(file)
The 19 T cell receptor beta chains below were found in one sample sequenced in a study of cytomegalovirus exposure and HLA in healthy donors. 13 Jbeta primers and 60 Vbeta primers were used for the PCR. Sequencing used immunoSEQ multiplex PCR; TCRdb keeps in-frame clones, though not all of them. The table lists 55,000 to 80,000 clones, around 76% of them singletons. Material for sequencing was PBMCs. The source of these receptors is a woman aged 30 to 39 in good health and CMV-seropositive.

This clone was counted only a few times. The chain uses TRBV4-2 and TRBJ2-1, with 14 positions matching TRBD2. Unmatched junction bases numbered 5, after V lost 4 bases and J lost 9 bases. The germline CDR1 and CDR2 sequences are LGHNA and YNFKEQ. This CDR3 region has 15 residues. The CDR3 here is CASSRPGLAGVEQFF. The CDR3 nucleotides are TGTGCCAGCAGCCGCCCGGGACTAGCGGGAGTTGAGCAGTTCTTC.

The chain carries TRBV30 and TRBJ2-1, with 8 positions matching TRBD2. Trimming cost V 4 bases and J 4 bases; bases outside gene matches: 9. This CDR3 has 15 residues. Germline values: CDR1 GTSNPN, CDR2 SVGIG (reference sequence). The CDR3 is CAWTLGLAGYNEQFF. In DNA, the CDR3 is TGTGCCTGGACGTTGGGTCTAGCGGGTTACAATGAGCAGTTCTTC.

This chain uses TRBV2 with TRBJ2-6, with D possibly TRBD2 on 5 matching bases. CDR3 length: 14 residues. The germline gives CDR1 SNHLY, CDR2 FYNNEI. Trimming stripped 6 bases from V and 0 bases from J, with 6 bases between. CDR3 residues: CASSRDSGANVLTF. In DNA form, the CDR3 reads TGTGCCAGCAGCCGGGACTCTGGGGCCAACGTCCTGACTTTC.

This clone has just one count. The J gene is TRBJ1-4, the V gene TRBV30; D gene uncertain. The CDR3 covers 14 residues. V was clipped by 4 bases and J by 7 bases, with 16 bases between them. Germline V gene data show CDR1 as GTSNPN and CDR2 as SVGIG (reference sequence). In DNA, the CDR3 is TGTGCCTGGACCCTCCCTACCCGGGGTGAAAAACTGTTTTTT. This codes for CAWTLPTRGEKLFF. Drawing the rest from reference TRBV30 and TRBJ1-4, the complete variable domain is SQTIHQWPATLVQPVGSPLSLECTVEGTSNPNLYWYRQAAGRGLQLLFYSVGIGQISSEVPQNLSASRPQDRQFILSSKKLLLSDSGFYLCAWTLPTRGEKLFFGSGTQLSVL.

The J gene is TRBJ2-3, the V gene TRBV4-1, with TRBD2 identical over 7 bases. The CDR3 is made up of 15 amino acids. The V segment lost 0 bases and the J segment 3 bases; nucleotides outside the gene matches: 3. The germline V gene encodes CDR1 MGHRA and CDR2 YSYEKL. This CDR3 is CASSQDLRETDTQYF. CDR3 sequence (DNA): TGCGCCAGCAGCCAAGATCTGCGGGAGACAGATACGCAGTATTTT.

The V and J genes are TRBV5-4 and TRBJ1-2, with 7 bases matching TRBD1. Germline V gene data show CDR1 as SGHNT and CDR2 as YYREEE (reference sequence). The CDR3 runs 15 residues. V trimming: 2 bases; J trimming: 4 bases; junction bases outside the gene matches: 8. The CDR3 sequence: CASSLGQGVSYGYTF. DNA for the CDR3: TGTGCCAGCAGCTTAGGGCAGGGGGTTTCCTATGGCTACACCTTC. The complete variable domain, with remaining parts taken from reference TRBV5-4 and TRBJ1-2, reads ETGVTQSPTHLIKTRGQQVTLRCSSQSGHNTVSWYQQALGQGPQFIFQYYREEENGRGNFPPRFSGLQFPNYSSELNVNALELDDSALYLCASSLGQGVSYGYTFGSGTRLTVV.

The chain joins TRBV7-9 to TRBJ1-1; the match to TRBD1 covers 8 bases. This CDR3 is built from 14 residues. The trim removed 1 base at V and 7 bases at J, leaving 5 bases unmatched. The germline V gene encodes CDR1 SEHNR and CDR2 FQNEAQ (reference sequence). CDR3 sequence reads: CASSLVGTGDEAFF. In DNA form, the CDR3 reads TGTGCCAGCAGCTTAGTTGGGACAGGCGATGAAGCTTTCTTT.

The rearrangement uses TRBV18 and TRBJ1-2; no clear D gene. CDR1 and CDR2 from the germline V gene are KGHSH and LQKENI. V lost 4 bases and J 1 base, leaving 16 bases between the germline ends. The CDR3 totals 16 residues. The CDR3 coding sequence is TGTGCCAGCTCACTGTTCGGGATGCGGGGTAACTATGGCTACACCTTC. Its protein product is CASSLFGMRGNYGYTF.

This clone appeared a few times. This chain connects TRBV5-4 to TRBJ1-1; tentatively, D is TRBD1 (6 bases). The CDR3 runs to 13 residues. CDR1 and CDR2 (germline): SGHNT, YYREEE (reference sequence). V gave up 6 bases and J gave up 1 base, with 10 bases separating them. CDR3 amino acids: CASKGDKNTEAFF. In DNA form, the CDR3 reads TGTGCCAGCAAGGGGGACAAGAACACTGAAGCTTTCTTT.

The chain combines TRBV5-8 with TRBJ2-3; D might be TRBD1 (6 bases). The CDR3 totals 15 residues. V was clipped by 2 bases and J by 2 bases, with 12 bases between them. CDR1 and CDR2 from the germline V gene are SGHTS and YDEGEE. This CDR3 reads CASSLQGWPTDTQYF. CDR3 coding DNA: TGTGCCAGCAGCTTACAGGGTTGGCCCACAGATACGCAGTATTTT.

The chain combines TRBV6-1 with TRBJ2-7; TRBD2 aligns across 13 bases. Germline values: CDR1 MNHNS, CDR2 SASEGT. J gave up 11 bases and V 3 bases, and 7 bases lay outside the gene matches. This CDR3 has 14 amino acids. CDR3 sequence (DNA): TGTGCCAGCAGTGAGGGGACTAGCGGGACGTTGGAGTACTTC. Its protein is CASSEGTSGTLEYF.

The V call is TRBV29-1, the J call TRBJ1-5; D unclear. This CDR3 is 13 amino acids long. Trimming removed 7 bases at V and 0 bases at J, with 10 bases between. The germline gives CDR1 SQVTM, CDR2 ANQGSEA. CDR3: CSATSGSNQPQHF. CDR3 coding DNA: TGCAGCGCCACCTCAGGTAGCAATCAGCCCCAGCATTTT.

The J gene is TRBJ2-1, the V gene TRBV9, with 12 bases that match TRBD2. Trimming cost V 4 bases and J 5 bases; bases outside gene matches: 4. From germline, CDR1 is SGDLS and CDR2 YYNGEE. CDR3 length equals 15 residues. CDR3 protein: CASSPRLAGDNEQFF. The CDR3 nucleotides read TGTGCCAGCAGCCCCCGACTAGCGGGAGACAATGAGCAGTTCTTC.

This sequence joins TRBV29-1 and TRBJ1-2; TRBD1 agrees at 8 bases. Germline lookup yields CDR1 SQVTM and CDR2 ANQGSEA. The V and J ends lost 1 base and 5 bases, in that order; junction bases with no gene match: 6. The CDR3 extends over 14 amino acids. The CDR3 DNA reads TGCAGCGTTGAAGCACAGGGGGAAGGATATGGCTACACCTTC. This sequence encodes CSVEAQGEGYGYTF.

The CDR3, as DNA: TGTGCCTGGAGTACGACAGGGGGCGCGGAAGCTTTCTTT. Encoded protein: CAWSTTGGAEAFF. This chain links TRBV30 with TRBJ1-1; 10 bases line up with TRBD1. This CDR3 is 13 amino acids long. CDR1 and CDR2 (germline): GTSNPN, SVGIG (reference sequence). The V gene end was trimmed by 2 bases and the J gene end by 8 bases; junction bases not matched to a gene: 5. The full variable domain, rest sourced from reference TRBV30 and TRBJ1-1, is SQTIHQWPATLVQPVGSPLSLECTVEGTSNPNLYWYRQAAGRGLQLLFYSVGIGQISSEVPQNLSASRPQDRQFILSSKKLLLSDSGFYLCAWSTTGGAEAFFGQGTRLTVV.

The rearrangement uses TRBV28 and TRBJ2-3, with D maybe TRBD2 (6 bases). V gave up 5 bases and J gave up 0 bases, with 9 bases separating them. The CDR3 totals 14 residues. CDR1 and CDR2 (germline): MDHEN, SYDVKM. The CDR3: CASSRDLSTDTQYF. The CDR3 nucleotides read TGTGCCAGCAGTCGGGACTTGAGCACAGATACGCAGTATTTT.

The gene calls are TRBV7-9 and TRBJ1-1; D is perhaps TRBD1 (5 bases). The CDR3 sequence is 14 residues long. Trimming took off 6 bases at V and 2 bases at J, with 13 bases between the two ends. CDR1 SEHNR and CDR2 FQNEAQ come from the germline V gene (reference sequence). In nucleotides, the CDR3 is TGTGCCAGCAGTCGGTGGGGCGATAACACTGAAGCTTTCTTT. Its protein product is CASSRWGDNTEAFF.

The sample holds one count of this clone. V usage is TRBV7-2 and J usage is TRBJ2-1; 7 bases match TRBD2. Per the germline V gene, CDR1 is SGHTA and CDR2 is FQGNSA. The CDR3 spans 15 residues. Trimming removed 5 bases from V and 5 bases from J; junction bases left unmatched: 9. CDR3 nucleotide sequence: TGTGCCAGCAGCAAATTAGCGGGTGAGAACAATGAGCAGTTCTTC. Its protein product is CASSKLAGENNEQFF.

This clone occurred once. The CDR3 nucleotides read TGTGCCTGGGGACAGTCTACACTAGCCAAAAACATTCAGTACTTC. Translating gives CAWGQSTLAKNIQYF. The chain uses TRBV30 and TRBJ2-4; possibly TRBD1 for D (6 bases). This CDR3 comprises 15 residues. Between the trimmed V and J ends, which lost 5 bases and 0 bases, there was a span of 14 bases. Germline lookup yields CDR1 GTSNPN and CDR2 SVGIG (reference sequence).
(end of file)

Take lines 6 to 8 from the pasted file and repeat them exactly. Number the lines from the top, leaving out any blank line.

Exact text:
The J gene is TRBJ2-3, the V gene TRBV4-1, with TRBD2 identical over 7 bases. The CDR3 is made up of 15 amino acids. The V segment lost 0 bases and the J segment 3 bases; nucleotides outside the gene matches: 3. The germline V gene encodes CDR1 MGHRA and CDR2 YSYEKL. This CDR3 is CASSQDLRETDTQYF. CDR3 sequence (DNA): TGCGCCAGCAGCCAAGATCTGCGGGAGACAGATACGCAGTATTTT.

The V and J genes are TRBV5-4 and TRBJ1-2, with 7 bases matching TRBD1. Germline V gene data show CDR1 as SGHNT and CDR2 as YYREEE (reference sequence). The CDR3 runs 15 residues. V trimming: 2 bases; J trimming: 4 bases; junction bases outside the gene matches: 8. The CDR3 sequence: CASSLGQGVSYGYTF. DNA for the CDR3: TGTGCCAGCAGCTTAGGGCAGGGGGTTTCCTATGGCTACACCTTC. The complete variable domain, with remaining parts taken from reference TRBV5-4 and TRBJ1-2, reads ETGVTQSPTHLIKTRGQQVTLRCSSQSGHNTVSWYQQALGQGPQFIFQYYREEENGRGNFPPRFSGLQFPNYSSELNVNALELDDSALYLCASSLGQGVSYGYTFGSGTRLTVV.

The chain joins TRBV7-9 to TRBJ1-1; the match to TRBD1 covers 8 bases. This CDR3 is built from 14 residues. The trim removed 1 base at V and 7 bases at J, leaving 5 bases unmatched. The germline V gene encodes CDR1 SEHNR and CDR2 FQNEAQ (reference sequence). CDR3 sequence reads: CASSLVGTGDEAFF. In DNA form, the CDR3 reads TGTGCCAGCAGCTTAGTTGGGACAGGCGATGAAGCTTTCTTT.